Known as surgical lights, scialytic lights or operating lights, they are one of the most important elements in operating theatres. In fact, the light in an operating theatre has a major influence on the way operations are carried out, and is one of the main factors determining the success or failure of your operation.
There are currently more than 20 companies operating in the surgical lighting market. But it’s important to note that every healthcare worker is different, so inevitably every light will be too, but it’s essential to find a type of surgical light that suits everyone who uses it.
Operating lights have been around for years, but they have evolved to meet the needs of healthcare establishments. But they have also kept pace with developments in the medical sector and changes in operating techniques, etc.
Before surgical lights
Back in the 1800s, before the advent of surgical lights, surgeons depended on different times of day, weather conditions and seasons to carry out operations on their patients.
Surgeons had to choose precise times when the sun’s rays were strong enough to illuminate their operating field.
In addition, the construction of the operating theatres was well thought out, with the operating theatres built on the south-east side with windows in the ceiling to maximise natural light.
Some time later, someone had the ingenious idea of hanging a multitude of mirrors from the ceiling of the operating theatre, to allow sunlight to reflect onto the operating field. However, this solution only alleviated the problem faced by surgeons: daylight as a means of illumination, the projection of shadows cast by the surgeon’s head or gestures on the patient.
The question then arose: “How can we illuminate the operating field with a light source without generating a cast shadow ?
The birth of operating lights
Before the advent of surgical lighting, health establishments tried to find solutions such as using simple lamps hanging from the ceiling. It was at the beginning of the 20ᵉ century, in 1919 to be precise, that Professor Louis Verain from the Faculty of Science in Algiers designed a lighting device called the “SCIALYTIQUE”, offering a concentrated, directional field of light that eliminated approximately all cast shadows. The brand name Scialytique has now become a generic term in hospital vocabulary to designate a very specific type of lighting.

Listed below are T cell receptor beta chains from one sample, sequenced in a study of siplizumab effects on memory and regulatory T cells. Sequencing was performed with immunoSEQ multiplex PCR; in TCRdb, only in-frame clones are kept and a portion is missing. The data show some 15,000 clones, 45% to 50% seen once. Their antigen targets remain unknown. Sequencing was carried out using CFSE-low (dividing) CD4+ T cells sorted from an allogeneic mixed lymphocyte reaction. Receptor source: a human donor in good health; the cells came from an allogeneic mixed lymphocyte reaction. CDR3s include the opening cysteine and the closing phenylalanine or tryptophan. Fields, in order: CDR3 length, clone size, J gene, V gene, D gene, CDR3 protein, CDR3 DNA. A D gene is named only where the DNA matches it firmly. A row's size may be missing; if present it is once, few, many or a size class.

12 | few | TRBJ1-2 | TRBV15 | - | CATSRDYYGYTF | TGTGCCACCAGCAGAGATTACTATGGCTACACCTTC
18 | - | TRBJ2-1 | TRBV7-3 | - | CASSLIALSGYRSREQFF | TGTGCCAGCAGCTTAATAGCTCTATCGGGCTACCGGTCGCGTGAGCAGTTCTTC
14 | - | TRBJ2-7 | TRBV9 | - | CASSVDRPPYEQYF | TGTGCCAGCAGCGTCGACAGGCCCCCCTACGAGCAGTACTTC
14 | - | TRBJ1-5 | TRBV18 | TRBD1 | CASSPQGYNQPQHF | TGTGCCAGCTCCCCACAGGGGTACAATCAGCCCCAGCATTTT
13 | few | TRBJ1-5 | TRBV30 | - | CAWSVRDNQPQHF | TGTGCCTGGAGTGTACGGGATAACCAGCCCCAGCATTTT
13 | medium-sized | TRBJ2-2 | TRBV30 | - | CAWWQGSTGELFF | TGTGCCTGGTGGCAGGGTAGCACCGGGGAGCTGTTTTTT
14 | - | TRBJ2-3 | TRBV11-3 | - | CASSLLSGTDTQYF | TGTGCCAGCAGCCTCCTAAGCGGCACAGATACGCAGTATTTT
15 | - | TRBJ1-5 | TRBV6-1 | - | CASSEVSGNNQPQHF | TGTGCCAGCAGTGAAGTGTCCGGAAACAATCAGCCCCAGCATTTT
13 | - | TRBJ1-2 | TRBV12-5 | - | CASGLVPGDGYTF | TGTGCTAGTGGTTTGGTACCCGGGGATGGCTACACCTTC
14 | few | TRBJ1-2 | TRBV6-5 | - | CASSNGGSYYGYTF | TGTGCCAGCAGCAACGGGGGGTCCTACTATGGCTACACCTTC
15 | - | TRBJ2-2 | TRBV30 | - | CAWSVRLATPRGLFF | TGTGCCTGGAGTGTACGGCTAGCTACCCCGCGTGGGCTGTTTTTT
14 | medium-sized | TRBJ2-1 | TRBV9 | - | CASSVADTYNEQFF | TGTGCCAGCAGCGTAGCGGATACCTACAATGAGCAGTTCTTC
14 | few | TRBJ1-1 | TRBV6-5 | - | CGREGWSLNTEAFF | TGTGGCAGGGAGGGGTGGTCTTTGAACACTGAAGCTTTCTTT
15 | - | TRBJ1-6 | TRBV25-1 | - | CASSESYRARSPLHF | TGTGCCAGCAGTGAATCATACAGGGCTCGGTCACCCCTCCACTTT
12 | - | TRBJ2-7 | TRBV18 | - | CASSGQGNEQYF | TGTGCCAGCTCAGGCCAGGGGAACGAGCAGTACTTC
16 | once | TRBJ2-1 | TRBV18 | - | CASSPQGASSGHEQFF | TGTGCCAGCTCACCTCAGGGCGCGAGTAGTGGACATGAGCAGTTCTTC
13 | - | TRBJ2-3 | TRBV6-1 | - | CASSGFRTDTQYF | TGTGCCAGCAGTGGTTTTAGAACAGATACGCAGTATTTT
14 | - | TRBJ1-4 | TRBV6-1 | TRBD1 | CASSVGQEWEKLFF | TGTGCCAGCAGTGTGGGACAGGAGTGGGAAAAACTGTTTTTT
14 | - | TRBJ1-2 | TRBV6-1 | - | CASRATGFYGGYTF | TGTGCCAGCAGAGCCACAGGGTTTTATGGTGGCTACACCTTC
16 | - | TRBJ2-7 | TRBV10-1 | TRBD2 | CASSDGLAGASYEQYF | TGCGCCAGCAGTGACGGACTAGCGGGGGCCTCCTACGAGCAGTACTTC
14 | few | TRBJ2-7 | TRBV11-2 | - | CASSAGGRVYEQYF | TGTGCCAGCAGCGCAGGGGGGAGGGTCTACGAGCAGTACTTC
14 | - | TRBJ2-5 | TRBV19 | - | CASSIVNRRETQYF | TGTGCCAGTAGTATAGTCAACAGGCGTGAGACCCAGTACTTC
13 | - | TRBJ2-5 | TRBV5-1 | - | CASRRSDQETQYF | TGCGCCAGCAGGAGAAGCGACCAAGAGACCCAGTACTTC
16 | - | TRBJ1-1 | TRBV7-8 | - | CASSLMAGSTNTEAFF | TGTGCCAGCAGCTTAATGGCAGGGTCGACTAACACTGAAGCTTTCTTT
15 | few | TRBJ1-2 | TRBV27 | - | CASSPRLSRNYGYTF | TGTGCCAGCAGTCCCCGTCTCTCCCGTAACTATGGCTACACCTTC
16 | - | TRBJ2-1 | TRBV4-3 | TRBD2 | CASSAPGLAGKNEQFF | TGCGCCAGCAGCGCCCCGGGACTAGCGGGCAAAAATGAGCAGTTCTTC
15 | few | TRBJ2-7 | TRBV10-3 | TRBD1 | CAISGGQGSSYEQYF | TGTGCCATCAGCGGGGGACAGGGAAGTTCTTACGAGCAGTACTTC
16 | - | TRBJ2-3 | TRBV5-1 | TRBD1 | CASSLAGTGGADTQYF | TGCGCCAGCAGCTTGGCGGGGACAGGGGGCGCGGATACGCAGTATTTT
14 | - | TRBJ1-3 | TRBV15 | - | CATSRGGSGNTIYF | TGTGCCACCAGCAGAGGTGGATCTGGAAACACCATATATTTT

The 1960s saw the appearance of the 1st halogen lamp patented by General Electric. These halogen lamps are commonly used in operating theatres, because of their ability to produce a bright, clear light.
They consist of a filament surrounded by a halogen gas, which produces a bright and precise light. However, halogen lamps have a number of drawbacks, including :
- Heat: Halogen lamps generate a great deal of heat, which can be unpleasant for surgeons, operating theatre staff and patients.
- Light: Halogen lamps are often perceived as being too bright, which can make it difficult to see the operating field.
- Energy: Halogen lamps consume a lot of energy and electricity, which can be costly for the hospital.
- Lifespan: Halogen lamps have a relatively short lifespan, which means that they have to be replaced frequently, which can cause interruptions to the operation.
Because of these many drawbacks, many operating theatres have opted for alternative light sources, such as LED lamps.
Time for evolution
Today, we have said goodbye to the scialytic or halogen lamp, which have given way to LED lighting, which reduces energy requirements and lowers environmental impact.
These LEDs are the essential element for high-quality, high-performance surgical lighting, because they offer a number of advantages, including :
- Light: LED lamps generate a more uniform light than other light sources, enabling surgeons to see the finest details and perform their operations with precision.
- Energy: LED lamps are much more energy-efficient than traditional lamps. This makes them more environmentally friendly and economical to use over the long term.
- Lifespan: LED lamps have a longer lifespan and require less maintenance. This means less downtime for operating theatres and more efficient use of equipment.
In conclusion, the use of LED lamps in operating theatres offers significant advantages in terms of efficiency, performance and long-term costs.
Looking back at the history of operating theatre lighting, we can see that this essential piece of equipment has evolved with the times and adapted to the needs of its users.
As a leader in the medical sector and the French market leader for operating lights, the SURGIRIS team is driven by innovation on a daily basis, in order to offer healthcare establishments innovative, high-performance products that will make their day-to-day work easier.